the financial documents. We suspect that is also the case for the State
Comptroller. They are the financial watchdogs. They have not seen the
books. And the question as to where this deficit came from, and how it can
be avoided in the future -- to the extent that it truly exists -- still
remains to be answered.

We intend to, despite the limited time left -- we still expect that our
contract will be resolved well before midnight tonight. I believe that the
MTA's responsible for pushing transit workers to the brink. There's still
lots of opportunity to resolve the issues. I want to emphasize that. And
that is, I believe, again, what New Yorkers expected to hear from the press
conference by the Governor and the Mayor earlier. Unfortunately, those
answers were not forthcoming. At the same time, there still is an
opportunity to do this. There are several hours left. We can resolve these
issues and we continue to ask for the Governor and the Mayor to get
involved and assist in resolving this contract.

I will take your questions.

Q: What issues remain sticking points?

A: Pretty much, all of our issues continue to require resolution. There are
remaining safety issues, there are remaining issues concerning the
treatment of our members -- disciplines -- and of course there are money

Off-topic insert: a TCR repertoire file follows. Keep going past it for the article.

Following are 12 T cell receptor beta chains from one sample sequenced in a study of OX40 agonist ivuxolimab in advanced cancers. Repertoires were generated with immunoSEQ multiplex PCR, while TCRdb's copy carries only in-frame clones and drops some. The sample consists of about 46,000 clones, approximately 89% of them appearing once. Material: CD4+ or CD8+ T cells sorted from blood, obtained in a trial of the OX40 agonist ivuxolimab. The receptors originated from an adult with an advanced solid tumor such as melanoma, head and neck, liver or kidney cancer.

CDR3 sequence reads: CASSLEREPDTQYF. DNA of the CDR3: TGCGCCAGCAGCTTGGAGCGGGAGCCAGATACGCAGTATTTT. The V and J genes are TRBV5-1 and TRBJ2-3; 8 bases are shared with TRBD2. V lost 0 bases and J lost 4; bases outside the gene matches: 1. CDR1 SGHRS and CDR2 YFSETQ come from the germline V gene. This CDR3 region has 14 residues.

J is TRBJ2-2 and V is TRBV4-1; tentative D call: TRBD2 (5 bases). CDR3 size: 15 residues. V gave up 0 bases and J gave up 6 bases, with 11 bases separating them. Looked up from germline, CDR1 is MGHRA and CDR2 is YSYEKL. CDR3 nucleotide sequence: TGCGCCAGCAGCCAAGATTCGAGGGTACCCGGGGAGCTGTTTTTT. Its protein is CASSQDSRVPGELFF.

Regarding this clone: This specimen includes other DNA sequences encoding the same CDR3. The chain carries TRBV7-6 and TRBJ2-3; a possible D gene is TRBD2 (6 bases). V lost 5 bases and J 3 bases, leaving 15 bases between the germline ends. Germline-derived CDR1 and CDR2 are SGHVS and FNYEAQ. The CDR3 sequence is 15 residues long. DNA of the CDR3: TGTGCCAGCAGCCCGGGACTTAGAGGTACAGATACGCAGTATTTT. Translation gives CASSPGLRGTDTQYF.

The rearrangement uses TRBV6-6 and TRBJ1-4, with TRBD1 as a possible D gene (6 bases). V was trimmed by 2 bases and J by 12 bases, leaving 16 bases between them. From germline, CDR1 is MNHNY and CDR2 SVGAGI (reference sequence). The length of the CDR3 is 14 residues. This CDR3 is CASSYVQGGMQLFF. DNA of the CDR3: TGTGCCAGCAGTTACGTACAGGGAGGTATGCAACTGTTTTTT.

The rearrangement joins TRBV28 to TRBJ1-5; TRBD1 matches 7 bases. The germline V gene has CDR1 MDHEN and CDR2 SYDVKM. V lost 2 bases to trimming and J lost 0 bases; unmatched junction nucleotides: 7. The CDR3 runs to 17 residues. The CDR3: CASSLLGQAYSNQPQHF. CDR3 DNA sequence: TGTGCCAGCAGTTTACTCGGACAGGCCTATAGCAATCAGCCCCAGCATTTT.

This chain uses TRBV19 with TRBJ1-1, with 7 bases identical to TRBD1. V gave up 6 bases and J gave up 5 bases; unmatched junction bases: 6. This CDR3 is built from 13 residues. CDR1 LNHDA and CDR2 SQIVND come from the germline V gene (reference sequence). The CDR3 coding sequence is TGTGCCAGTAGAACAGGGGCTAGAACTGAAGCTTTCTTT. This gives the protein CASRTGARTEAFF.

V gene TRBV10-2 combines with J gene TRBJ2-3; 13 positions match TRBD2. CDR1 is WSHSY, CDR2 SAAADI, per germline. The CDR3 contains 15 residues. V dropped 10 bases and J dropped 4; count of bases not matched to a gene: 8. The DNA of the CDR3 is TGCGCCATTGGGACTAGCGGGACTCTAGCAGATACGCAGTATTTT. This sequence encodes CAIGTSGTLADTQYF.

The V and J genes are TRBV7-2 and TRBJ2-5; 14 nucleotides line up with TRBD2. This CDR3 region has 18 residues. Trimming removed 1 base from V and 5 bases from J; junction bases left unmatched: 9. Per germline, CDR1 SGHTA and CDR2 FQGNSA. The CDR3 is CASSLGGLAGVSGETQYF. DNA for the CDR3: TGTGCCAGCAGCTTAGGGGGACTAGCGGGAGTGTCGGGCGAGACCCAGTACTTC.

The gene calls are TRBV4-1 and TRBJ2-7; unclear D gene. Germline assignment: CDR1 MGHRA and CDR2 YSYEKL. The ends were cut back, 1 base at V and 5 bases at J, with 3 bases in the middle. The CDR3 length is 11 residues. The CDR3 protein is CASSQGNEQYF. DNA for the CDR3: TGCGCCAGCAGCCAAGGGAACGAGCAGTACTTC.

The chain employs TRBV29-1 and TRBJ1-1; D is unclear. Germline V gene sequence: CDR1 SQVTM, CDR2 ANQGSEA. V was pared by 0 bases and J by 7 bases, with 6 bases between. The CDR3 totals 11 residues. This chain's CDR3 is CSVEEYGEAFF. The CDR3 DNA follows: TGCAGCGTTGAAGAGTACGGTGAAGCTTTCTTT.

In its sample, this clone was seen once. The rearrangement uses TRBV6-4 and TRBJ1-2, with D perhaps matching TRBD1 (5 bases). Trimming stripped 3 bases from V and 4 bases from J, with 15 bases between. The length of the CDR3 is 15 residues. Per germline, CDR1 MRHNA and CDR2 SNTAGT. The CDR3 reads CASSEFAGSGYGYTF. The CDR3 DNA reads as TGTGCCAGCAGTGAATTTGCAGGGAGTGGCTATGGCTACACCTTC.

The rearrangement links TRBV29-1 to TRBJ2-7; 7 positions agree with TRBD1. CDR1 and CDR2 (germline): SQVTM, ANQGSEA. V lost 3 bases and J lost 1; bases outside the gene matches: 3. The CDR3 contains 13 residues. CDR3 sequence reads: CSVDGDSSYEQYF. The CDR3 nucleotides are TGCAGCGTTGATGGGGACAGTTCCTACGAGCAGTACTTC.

issues in terms of wages and health benefits coverage and so forth. I will
point out that one of the problem areas for transit workers is the fact
that our retirees have no prescription coverage, and effectively, that is
seen as the loss of the ability to retire on the part of our members.

Q: What will happen at 12:01 if you have not reached an agreement with the
MTA by that time?

A: I am more concerned about what will happen at 7:01 and 8:01. There is
time to resolve this contract still. We all expected that that is what we
would have heard at the recent press conference.

Q: But will you keep talking after midnight if, indeed, no resolution has
been reached? Will you keep talking after midnight, or will you walk out?

A: We will continue to talk until midnight. I have said that our contract
expires at midnight. Our position remains unchanged. The contract expires
at midnight; there's an opportunity to resolve our issues between now and
then, and we want to get back to the table and attempt to do so.

Q: Roger, did I hear you correctly when you said that we still believe we
will be able to resolve this before midnight tonight?

A: Yes. I believe that there is plenty of opportunity to resolve this
contract before midnight tonight. I say this because the issues we have
presented are relatively simple issues, and at the point at which the MTA
has decided that it wants to be helpful in addressing those issues, they
will be resolved very quickly. These are issues that the MTA is completely
empowered to deal with - safety issues, the issues of the treatment of our
members; those are non-money items.

Q: Has there been any progress on wages at all?

A: There has been no serious proposal presented to us.

Q: Are they still insisting on zeroes in the first year?

A: Yes.